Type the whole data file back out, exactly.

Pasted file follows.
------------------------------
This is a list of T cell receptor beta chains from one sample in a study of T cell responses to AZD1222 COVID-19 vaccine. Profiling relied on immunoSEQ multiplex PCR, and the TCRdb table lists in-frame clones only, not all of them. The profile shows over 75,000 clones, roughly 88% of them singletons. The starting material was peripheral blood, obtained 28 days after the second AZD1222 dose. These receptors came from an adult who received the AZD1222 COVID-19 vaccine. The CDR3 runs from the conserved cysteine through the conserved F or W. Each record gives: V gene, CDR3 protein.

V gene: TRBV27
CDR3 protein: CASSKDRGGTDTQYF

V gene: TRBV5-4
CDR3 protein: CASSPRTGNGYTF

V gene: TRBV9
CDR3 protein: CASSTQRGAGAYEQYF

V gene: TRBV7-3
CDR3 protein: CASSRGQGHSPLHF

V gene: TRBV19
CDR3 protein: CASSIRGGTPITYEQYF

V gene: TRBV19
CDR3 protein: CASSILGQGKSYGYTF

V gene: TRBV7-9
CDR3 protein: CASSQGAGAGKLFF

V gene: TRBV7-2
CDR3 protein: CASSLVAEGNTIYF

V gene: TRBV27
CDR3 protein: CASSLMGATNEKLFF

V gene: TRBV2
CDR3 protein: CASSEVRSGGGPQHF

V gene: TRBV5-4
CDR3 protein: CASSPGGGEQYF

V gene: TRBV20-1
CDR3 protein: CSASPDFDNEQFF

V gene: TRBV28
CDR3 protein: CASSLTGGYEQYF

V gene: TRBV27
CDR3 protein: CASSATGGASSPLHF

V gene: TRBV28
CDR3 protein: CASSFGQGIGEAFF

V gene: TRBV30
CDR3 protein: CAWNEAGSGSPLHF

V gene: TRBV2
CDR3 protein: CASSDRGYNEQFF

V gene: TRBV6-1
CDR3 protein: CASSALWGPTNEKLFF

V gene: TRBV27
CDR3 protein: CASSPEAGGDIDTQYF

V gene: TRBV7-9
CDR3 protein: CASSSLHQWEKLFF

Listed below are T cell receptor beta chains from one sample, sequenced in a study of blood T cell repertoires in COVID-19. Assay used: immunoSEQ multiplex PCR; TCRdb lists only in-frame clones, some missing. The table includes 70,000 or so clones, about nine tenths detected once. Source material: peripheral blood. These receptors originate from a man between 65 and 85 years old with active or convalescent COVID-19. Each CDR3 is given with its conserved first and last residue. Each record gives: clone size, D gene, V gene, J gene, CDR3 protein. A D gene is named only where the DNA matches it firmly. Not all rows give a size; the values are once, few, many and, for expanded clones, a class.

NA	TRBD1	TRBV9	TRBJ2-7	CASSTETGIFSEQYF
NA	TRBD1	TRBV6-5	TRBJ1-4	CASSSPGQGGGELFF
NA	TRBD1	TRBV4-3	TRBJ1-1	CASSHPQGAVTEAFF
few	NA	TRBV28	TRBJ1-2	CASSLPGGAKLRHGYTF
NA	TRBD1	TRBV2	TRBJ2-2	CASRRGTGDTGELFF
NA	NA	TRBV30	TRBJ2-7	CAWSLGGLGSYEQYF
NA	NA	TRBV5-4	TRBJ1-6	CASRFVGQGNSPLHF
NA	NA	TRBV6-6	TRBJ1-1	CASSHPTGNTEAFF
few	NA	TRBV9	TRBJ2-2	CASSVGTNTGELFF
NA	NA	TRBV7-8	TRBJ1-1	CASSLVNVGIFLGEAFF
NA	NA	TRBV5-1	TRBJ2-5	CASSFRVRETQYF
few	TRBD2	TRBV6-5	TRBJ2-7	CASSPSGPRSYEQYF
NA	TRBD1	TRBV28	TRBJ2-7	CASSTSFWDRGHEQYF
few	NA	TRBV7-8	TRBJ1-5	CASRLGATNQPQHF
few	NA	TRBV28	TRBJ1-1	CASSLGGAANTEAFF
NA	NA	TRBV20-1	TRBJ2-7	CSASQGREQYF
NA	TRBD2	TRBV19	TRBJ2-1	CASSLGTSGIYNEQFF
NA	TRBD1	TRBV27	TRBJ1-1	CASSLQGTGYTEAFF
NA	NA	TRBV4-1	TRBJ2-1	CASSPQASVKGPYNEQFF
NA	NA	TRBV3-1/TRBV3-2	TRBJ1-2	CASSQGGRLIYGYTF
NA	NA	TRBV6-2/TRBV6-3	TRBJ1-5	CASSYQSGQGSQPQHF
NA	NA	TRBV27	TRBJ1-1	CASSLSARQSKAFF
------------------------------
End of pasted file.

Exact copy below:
This is a list of T cell receptor beta chains from one sample in a study of T cell responses to AZD1222 COVID-19 vaccine. Profiling relied on immunoSEQ multiplex PCR, and the TCRdb table lists in-frame clones only, not all of them. The profile shows over 75,000 clones, roughly 88% of them singletons. The starting material was peripheral blood, obtained 28 days after the second AZD1222 dose. These receptors came from an adult who received the AZD1222 COVID-19 vaccine. The CDR3 runs from the conserved cysteine through the conserved F or W. Each record gives: V gene, CDR3 protein.

V gene: TRBV27
CDR3 protein: CASSKDRGGTDTQYF

V gene: TRBV5-4
CDR3 protein: CASSPRTGNGYTF

V gene: TRBV9
CDR3 protein: CASSTQRGAGAYEQYF

V gene: TRBV7-3
CDR3 protein: CASSRGQGHSPLHF

V gene: TRBV19
CDR3 protein: CASSIRGGTPITYEQYF

V gene: TRBV19
CDR3 protein: CASSILGQGKSYGYTF

V gene: TRBV7-9
CDR3 protein: CASSQGAGAGKLFF

V gene: TRBV7-2
CDR3 protein: CASSLVAEGNTIYF

V gene: TRBV27
CDR3 protein: CASSLMGATNEKLFF

V gene: TRBV2
CDR3 protein: CASSEVRSGGGPQHF

V gene: TRBV5-4
CDR3 protein: CASSPGGGEQYF

V gene: TRBV20-1
CDR3 protein: CSASPDFDNEQFF

V gene: TRBV28
CDR3 protein: CASSLTGGYEQYF

V gene: TRBV27
CDR3 protein: CASSATGGASSPLHF

V gene: TRBV28
CDR3 protein: CASSFGQGIGEAFF

V gene: TRBV30
CDR3 protein: CAWNEAGSGSPLHF

V gene: TRBV2
CDR3 protein: CASSDRGYNEQFF

V gene: TRBV6-1
CDR3 protein: CASSALWGPTNEKLFF

V gene: TRBV27
CDR3 protein: CASSPEAGGDIDTQYF

V gene: TRBV7-9
CDR3 protein: CASSSLHQWEKLFF

Listed below are T cell receptor beta chains from one sample, sequenced in a study of blood T cell repertoires in COVID-19. Assay used: immunoSEQ multiplex PCR; TCRdb lists only in-frame clones, some missing. The table includes 70,000 or so clones, about nine tenths detected once. Source material: peripheral blood. These receptors originate from a man between 65 and 85 years old with active or convalescent COVID-19. Each CDR3 is given with its conserved first and last residue. Each record gives: clone size, D gene, V gene, J gene, CDR3 protein. A D gene is named only where the DNA matches it firmly. Not all rows give a size; the values are once, few, many and, for expanded clones, a class.

NA	TRBD1	TRBV9	TRBJ2-7	CASSTETGIFSEQYF
NA	TRBD1	TRBV6-5	TRBJ1-4	CASSSPGQGGGELFF
NA	TRBD1	TRBV4-3	TRBJ1-1	CASSHPQGAVTEAFF
few	NA	TRBV28	TRBJ1-2	CASSLPGGAKLRHGYTF
NA	TRBD1	TRBV2	TRBJ2-2	CASRRGTGDTGELFF
NA	NA	TRBV30	TRBJ2-7	CAWSLGGLGSYEQYF
NA	NA	TRBV5-4	TRBJ1-6	CASRFVGQGNSPLHF
NA	NA	TRBV6-6	TRBJ1-1	CASSHPTGNTEAFF
few	NA	TRBV9	TRBJ2-2	CASSVGTNTGELFF
NA	NA	TRBV7-8	TRBJ1-1	CASSLVNVGIFLGEAFF
NA	NA	TRBV5-1	TRBJ2-5	CASSFRVRETQYF
few	TRBD2	TRBV6-5	TRBJ2-7	CASSPSGPRSYEQYF
NA	TRBD1	TRBV28	TRBJ2-7	CASSTSFWDRGHEQYF
few	NA	TRBV7-8	TRBJ1-5	CASRLGATNQPQHF
few	NA	TRBV28	TRBJ1-1	CASSLGGAANTEAFF
NA	NA	TRBV20-1	TRBJ2-7	CSASQGREQYF
NA	TRBD2	TRBV19	TRBJ2-1	CASSLGTSGIYNEQFF
NA	TRBD1	TRBV27	TRBJ1-1	CASSLQGTGYTEAFF
NA	NA	TRBV4-1	TRBJ2-1	CASSPQASVKGPYNEQFF
NA	NA	TRBV3-1/TRBV3-2	TRBJ1-2	CASSQGGRLIYGYTF
NA	NA	TRBV6-2/TRBV6-3	TRBJ1-5	CASSYQSGQGSQPQHF
NA	NA	TRBV27	TRBJ1-1	CASSLSARQSKAFF